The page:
He leaned against the inside of the door, pretending not to be home. Go away, Maddie. But he didn't know if he was willing her to go away, or to knock.
He heard her step onto the porch and stand there. Probably wondering the same thing, should she knock or drive away. Back against the door, he gave in to the enticing draw of being so close to her even with all that wood in between. Would she smell like she used to, of that special floral perfume she loved so much?
He could remember the softness of her skin, feel those long-toned limbs as they wrapped around him even after all this time. A step on the porch made his eyes fly open and he realized he'd been day dreaming about her. His jaw clenched as he threw up his guard once again.
This couldn't happen. He'd put on that face, the one his character, Stone was famous for—taciturn, hard, emotionless. He was an actor, so he'd act. He reached for the knob.
When the door swung open he was proud of his performance—cool, detached, like his character, Stone. He steeled himself to inhale her, feast on her with his eyes, her quiet sincerity reminding him that he'd almost slipped and succumbed to her gentleness and caring over the Christmas holidays.
Letting her go had been the hardest thing he'd ever done, and he'd done it—twice. The first time had been five years ago when he'd been turned down by the Navy, and the Army, and Marines, and finally, the reserves. He was defective—deemed not tough enough or durable enough to make the grade.
He'd known kidney problems came with a limited lifespan—case in point, his mother. When he found out for sure he suffered from the same illness, he'd set Madison free, placing himself into a kind of hell away from her and then he set out to prove them all wrong. He was tough, and he would be a success using his physical skills, the skills he'd honed for a military Special Forces career, or die trying.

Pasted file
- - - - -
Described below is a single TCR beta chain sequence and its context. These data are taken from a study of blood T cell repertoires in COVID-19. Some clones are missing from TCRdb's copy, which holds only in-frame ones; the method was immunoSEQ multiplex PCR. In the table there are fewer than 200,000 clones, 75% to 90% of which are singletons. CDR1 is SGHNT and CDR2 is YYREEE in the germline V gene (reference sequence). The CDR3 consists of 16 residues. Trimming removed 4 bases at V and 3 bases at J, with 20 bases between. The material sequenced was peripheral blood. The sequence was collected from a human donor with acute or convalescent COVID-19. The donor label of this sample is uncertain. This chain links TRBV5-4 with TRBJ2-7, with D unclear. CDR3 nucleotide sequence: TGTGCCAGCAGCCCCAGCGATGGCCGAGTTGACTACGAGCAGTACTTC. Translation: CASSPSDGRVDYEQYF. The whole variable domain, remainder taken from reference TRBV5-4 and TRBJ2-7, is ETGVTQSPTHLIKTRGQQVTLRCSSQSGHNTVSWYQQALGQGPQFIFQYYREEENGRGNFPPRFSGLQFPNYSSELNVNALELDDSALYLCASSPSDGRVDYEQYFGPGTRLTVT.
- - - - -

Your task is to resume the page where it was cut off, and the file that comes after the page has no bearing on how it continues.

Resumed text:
Beau watched her gaze as she took in everything about him starting with his eyes, his upper body and then down to where the hem of his jeans dangled halfway up his calf.
He'd almost succeeded. Her shocked and tearful gaze met his and he knew he couldn't keep up the pretense of indifference. This was Maddie and she'd always cared—too much. Apparently as hard as he'd tried to make her turn away from him, that hadn't changed.
He stepped back using a crutch to push the door open, silently admitting her.
She hurried in as if she was afraid he'd change his mind but once she was inside he acknowledged, or his body did at least, the joy of having her near, in the same room. Even under these circumstances—maybe especially so.
"Oh, Beau," she whispered.
For a second, he hesitated, then his arms came around her.
She felt his sigh as he dropped his head to hers and held her tight.
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Livia moved from D.C. to Louisiana where the weather and culture of the region inspired her writing, including her storm faerie, Tempest, and her contemporary romance series, The Calloways of Rainbow Bayou. She’s stored up fodder from her jobs as mail lady, salesperson, plant manager, business owner and professional singer to share with readers. Think of her as her characters’ biographer! On the bayou, she is protected from the alligators and bears by her husband and their feisty Pomeranian, Dusty.